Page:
From Whence a Voice Science? Part 1 of 2

Scientific knowledge of the vocal organs began to influence methods of vocal instruction about the third decade of the nineteenth century. During something like eighty years before that time the vocal organs and their operations had been a favorite field of investigation for a large number of physicians and acousticians. For a long time teachers of singing paid little attention to the scientific aspects of voice production. But early in the past century the growing public interest in scientific matters began to influence vocal teachers, and the anatomy of the throat received a constantly increasing measure of attention from them. The most enlightened members of the profession made themselves familiar with the structure of the vocal organs, and followed the results of scientific study in this department with close attention.

This awakening of interest in the scientific aspects of tone production was not due to any dissatisfaction with the existing method on the part of vocal teachers and students. On the contrary, they were fully satisfied, as they had abundant right to be, with the results obtained from the traditional system. But a general feeling began to be evident about 1830 that voice culture might be improved if it were placed on a rational basis and supported by scientific principles.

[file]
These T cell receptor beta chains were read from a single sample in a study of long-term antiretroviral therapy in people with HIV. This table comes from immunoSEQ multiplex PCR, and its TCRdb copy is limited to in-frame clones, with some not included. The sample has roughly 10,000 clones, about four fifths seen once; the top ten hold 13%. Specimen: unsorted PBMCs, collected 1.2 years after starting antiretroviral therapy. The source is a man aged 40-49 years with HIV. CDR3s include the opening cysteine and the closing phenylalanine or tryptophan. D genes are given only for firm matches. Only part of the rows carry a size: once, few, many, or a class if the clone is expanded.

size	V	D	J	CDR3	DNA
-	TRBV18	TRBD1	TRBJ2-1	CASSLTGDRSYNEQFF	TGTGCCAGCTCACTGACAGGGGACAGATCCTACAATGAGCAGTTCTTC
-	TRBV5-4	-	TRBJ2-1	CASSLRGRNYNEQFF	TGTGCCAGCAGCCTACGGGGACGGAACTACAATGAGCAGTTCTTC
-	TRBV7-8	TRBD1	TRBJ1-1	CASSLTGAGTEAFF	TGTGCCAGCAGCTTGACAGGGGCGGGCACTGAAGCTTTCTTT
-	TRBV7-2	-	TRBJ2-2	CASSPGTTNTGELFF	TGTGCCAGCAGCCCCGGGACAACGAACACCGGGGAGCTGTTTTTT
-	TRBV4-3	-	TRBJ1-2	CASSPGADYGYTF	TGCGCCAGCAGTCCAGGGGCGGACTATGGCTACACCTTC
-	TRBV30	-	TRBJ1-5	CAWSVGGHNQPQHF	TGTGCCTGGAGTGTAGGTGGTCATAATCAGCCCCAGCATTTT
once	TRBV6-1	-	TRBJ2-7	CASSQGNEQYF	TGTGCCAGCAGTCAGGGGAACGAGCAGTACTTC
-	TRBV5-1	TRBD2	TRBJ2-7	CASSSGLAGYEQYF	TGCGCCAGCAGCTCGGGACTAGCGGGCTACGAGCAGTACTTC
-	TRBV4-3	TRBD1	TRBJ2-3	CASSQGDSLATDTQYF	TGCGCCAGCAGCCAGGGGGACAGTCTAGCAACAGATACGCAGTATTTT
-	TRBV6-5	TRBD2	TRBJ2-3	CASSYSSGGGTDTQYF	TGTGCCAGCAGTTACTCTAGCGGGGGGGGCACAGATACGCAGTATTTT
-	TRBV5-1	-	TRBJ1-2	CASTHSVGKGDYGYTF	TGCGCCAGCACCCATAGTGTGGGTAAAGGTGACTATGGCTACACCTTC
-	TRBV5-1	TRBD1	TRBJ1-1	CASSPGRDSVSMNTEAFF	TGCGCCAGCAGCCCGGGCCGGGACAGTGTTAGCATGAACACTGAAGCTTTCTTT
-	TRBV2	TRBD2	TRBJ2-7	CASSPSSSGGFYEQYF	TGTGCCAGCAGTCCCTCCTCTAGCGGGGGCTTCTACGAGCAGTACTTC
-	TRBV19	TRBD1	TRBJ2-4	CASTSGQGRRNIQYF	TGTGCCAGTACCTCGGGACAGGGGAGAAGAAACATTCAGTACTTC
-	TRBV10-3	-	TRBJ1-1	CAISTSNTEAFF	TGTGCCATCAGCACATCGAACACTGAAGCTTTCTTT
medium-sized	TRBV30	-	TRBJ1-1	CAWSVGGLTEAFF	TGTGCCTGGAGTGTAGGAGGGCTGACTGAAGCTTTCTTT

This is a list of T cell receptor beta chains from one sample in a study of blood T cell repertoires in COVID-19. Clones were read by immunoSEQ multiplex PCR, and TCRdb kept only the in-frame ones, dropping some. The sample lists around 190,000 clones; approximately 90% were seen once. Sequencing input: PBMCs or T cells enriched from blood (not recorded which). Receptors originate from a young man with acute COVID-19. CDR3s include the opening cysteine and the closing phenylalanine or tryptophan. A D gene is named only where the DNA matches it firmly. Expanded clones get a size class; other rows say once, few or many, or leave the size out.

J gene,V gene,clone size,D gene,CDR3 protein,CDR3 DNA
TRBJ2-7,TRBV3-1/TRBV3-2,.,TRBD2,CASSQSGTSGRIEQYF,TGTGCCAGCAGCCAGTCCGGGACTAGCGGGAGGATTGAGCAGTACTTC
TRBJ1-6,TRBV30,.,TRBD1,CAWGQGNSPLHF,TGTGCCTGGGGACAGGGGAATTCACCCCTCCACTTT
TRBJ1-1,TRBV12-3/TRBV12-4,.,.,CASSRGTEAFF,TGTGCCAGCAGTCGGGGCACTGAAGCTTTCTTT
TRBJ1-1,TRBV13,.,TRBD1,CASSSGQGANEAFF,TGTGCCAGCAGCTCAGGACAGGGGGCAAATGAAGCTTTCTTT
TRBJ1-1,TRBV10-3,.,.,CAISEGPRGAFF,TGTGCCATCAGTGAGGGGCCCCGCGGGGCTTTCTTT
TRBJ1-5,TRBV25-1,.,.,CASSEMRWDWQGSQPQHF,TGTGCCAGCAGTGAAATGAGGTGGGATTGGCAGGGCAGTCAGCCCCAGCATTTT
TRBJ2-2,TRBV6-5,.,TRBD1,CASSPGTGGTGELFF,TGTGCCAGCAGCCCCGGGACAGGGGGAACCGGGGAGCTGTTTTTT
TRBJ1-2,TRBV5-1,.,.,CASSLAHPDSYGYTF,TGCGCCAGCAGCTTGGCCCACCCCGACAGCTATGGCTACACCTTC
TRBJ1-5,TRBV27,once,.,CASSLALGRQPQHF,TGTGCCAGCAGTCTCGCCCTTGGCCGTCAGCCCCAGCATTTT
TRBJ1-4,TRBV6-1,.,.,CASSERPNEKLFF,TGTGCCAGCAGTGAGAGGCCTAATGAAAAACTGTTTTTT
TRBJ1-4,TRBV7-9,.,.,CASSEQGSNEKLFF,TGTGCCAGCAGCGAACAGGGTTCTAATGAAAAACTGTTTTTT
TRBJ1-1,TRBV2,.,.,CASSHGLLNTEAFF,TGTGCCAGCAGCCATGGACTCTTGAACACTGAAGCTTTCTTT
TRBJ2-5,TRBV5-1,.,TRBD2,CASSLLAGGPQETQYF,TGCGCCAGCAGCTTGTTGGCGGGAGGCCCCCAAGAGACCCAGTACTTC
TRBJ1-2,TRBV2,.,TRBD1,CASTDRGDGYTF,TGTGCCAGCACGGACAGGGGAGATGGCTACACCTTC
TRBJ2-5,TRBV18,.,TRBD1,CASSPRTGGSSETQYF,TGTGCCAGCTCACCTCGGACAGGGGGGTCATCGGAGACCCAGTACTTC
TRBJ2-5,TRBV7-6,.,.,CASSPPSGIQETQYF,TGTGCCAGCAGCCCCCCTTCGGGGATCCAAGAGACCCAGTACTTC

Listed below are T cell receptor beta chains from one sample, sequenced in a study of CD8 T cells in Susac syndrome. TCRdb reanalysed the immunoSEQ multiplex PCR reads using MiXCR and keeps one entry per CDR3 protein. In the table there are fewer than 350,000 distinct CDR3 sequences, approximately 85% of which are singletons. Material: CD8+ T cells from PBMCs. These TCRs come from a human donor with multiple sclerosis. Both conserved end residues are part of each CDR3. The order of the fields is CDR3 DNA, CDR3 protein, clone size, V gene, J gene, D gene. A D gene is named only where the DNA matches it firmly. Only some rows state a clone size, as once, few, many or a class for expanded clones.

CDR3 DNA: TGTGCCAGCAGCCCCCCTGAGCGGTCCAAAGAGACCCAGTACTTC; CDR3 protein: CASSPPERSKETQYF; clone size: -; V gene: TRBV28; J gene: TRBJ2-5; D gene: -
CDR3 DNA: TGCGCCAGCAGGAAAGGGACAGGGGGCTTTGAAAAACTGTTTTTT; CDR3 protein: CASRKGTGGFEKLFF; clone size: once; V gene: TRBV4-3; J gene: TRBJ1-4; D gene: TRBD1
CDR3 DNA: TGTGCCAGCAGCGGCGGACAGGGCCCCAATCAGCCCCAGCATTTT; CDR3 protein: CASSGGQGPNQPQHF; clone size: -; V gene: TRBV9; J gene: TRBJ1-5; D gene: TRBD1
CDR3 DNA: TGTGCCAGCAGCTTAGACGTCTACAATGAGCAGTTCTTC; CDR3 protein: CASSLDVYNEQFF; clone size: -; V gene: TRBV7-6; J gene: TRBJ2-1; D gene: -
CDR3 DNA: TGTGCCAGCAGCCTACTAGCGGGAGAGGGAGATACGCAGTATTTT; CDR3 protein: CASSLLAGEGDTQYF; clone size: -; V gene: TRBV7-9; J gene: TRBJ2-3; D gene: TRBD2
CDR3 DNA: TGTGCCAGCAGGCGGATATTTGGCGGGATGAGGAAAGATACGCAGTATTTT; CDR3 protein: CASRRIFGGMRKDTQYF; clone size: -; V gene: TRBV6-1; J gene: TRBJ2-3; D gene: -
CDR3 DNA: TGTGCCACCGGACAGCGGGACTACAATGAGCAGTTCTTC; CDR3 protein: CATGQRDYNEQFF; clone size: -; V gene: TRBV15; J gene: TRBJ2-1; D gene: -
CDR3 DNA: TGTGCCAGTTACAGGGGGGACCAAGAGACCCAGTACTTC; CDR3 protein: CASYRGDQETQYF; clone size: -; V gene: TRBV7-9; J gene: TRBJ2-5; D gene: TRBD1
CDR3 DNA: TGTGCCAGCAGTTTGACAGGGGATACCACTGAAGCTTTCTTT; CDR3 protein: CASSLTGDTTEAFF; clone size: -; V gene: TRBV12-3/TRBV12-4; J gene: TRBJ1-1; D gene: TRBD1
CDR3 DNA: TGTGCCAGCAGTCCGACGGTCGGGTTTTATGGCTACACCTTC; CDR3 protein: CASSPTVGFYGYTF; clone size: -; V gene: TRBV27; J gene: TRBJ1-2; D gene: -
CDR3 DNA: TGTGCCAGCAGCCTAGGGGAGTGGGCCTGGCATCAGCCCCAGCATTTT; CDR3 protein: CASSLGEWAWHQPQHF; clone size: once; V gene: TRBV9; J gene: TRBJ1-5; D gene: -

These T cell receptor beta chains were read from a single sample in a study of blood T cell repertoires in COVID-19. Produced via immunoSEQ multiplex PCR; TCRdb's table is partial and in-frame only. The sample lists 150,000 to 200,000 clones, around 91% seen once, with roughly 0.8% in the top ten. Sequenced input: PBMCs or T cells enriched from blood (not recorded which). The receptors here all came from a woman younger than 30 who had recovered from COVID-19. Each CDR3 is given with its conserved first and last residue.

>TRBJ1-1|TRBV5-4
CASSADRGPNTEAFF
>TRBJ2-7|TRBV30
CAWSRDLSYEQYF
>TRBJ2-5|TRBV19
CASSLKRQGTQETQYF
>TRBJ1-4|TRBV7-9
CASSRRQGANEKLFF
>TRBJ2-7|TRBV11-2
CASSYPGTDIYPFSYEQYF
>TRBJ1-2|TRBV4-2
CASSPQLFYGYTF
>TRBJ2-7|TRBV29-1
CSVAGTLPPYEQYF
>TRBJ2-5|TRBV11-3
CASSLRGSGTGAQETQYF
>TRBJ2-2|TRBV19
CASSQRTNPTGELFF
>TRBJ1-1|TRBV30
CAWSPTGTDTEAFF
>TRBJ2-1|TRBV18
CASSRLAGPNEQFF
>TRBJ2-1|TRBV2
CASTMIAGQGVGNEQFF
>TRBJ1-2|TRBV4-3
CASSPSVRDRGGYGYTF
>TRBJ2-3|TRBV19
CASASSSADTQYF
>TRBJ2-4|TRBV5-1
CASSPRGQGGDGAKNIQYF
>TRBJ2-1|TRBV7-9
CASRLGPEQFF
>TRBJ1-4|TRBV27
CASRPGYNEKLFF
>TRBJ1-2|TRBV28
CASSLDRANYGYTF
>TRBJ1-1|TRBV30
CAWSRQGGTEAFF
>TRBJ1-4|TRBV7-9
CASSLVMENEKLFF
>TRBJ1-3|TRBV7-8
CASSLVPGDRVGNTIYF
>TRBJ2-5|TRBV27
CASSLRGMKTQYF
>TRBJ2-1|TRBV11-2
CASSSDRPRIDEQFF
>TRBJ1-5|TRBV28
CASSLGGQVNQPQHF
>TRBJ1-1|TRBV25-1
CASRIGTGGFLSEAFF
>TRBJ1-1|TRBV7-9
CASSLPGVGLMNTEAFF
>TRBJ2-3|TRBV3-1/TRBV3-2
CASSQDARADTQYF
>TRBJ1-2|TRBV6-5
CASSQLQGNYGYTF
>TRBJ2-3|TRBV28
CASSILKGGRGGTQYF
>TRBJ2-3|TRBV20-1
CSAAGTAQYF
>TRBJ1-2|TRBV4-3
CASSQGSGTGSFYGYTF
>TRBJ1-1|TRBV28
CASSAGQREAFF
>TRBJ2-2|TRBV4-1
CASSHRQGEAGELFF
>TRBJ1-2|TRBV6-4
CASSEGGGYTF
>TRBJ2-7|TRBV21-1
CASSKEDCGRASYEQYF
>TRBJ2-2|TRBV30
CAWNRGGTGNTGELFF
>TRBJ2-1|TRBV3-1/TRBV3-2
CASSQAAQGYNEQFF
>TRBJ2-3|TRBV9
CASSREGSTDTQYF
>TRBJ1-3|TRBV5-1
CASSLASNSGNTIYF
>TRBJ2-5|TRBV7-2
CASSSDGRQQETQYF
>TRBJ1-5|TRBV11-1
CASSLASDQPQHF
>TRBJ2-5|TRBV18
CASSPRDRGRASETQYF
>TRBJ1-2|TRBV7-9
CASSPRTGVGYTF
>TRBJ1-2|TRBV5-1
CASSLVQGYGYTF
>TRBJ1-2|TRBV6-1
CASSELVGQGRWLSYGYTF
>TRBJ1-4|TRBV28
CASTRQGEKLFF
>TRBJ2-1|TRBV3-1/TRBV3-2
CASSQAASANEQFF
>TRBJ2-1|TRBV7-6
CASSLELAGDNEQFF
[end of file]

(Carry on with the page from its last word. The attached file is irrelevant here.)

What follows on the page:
Manuel Garcia (1805-1905), the inventor of the laryngoscope, is the most striking figure in the revolution which gradually took place in the practices of vocal training. He had been carefully educated by his father in the traditional method, and had sung with modest success in the opera, both in Europe and in America. In 1832 he retired from the stage and determined to devote his life to teaching. From the outset of his career as a vocal teacher Garcia took an active interest in all the scientific problems presented by the production of the voice. What actually takes place in the throat during the production of tone was the question which engaged his mind for many years. This question the scientific investigators were unable to answer. They could dissect the larynx and point out the attachments of all its muscles; but that did not show how these muscles operate in phonation. As the larynx is hidden in the throat, no way was known for observing its actual movements.